Born to an unwed mother and a father of questionable origin, Candide grows up in his uncle's castle. He is a devoted student of his tutor, Pangloss, and secretly pines for his cousin, Cunégonde. After his expulsion from the castle, he travels the world in search of the woman he loves while slowly coming to understand that Pangloss isn't always correct. Candide's life experiences turn his optimistic outlook upside down, and he eventually realizes that philosophy has no place in daily life.
Pangloss is the tutor at Thunder-ten-tronckh. A devout follower of the philosopher Gottfried Wilhelm Leibniz, he firmly believes in philosophical optimism, which essentially argues that everything that happens is for the best. Pangloss is hanged for heresy by the Portuguese Inquisition and then reappears as a slave on the galley ship headed for Turkey. He no longer believes this world is "the best of all possible worlds," but, out of force of habit, he can't bring himself to give up philosophical optimism.
Young and beautiful, Cunégonde instigates the kiss that results in Candide's expulsion. Soon after his departure, she survives rape and disembowelment at the hands of a Bulgar soldier, which thrusts her into a life of sexual servitude. She is sold from man to man across the globe, and as her beauty fades, so does her status. By the time Candide finds her, she has grown ugly and mean and is working as a household servant.
A German scholar who has fallen on hard times and has a bleak outlook on life, Martin serves as Candide's companion from South America to Europe. His pessimistic nature fascinates Candide, as does his adherence to Manichaeism, a religion that emphasizes the presence of original sin. While others are aghast at human suffering, Martin is never surprised by misfortune.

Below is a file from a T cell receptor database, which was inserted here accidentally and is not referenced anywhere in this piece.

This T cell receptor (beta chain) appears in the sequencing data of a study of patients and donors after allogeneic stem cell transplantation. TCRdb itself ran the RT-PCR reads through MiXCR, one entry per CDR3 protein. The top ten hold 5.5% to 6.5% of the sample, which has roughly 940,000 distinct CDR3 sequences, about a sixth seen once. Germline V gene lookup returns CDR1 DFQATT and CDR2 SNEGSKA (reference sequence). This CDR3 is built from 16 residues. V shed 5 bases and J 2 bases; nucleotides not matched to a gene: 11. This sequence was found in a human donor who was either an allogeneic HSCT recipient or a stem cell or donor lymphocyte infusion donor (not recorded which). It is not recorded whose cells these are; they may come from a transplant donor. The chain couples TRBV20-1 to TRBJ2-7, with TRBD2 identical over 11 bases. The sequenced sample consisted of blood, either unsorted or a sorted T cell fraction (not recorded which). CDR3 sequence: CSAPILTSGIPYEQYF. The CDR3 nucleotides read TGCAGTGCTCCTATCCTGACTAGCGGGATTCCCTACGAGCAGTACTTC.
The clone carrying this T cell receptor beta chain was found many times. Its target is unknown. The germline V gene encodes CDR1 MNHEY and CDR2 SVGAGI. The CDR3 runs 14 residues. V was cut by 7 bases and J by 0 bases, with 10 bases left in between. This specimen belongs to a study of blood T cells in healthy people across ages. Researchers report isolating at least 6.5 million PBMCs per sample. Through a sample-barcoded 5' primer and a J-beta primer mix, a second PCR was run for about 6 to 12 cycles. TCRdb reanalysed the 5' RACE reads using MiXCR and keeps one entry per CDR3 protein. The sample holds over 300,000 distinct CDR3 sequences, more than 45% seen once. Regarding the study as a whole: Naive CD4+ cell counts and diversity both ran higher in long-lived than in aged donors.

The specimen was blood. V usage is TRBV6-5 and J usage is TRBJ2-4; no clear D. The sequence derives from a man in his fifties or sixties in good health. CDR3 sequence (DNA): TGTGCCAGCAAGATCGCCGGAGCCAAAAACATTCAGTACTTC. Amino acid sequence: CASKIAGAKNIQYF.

Cacambo has traveled all over the world in a variety of positions, and Candide hires him as a valet for his trip to South America. This is a good choice; Cacambo is as comfortable evading danger in a city as he is trekking through uncharted territory. He adheres to no particular philosophy, instead focusing only on how to survive in the present.
The Young Baron
The Young Baron inherits nothing after his parents' death, yet he remains obsessed with nobility. He is assumed dead after his rape at the hands of the Bulgar army, but he recovers and finds a place for himself with the Jesuit order. He is sent to command a border post in Paraguay. He vehemently opposes the proposed marriage between Candide and his sister, so Candide tries to kill him. He reappears on the ship to Constantinople, haughty and arrogant as ever. He is soon ejected from the group and sent back to the galleys.